by Sherry Smither

Don Smith has a dream. He wants to take 33 million Canadians to Sierra Leone for a day. “Seeing this developing country, would change everyone's attitude in Canada. Not just about the blessings we have in our country, but if everybody gave a dollar a day, we could change their world,” says Smith, CEO of Smith's Funeral Homes in Burlington.

At a gala dinner, Smith was recently recognized with the 2009 Philanthropist of the Year Award by the Burlington Community Foundation for his countless hours of dedicated volunteer service and leadership in the community. Smith's impact on charitable organizations like The Salvation Army, Christian Veterinary Missions of Canada, Rotary Club and Lions Club and his fundraising initiatives at the Joseph Brant Memorial Hospital are inspirational.

“I've had so many great recognitions around humanitarian work and community work, a lot within my business, but I was quite humbled and pleased to be recognized as the inaugural award winner,” explains the long-time Burlington resident. “You say thank you very much, but that's not why any of us do it. You do it because you feel it's part of your spirituality and belief system, and your obligation to society. Life has been really good to me, why shouldn't it be good to others? That's how I see it.”

Smith credits his parents for the man he's become. “That's what they were like, although they went about it in a quiet way,” says Smith. “We didn't have awards and recognition like this 30 or 40 years ago, but my gosh if they had, my mom and dad would have been the winners!” says Smith, whose parents packed boxes of used clothing to send overseas and gave university scholarships to young people who couldn't afford to attend.

For more than 40 years, Smith has dedicated his life to helping others, but it wasn't until five years ago when he heard a speaker at his church about Sierra Leone's devastation, that it caught his immediate attention.

Smith learned how people were brutally mutilated and many murdered during their civil war, but even though their country was ranked least liveable in the world by United Nations' standards, people recovered.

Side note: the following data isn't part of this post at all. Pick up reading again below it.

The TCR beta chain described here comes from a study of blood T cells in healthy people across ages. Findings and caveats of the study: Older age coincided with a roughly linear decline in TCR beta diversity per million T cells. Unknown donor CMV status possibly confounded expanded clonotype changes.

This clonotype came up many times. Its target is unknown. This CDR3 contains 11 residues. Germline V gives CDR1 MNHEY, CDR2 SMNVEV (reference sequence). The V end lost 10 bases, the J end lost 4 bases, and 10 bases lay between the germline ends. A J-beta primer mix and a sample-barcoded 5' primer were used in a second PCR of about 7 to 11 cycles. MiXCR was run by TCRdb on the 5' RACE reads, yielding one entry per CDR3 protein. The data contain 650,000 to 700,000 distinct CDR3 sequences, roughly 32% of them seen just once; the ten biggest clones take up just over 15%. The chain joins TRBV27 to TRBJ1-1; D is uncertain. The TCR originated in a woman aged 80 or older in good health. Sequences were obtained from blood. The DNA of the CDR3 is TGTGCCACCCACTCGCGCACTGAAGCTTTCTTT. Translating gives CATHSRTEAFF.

Smith was mesmerized. He and his adventure travelling buddy, Ebbe Marquardsen accompanied the Christian Veterinary Mission to see how they could help. “We visited orphanages and amputee villages, prosthetic hospitals, mercy ships, every place where people had been victims of violence,” he says.

But nothing captured their hearts more than the children who had seen their parents mutilated and killed right in front of them. “We couldn't turn our backs and walk away ““ we had to do something.” On the plane ride home they talked about nothing else.

When the pair returned to Sierra Leone in November 2007 they introduced the children to Canada, by bringing soccer balls signed by Canadian families showing them people cared.

“We'd drive along the road, see a school and stop, take a couple of soccer balls and interrupt the whole class, look at the smiles on their faces and go crazy with the kids kicking the soccer ball around,” says the CEO, who has talked to about 5,000 children at 25 schools and orphanages.

In February, a donated container will arrive filled to the brim with chicken pens for farmers, sewing machines for polio victims, hand tools, generators, medical supplies, wheel chairs, and of course soccer balls for the kids.

“It's filled with just about anything to rebuild their lives with dignity,” says Smith. “All they want is a chance at life. We need to pause and remember to give back by giving them an opportunity.” 

For information email Don Smith at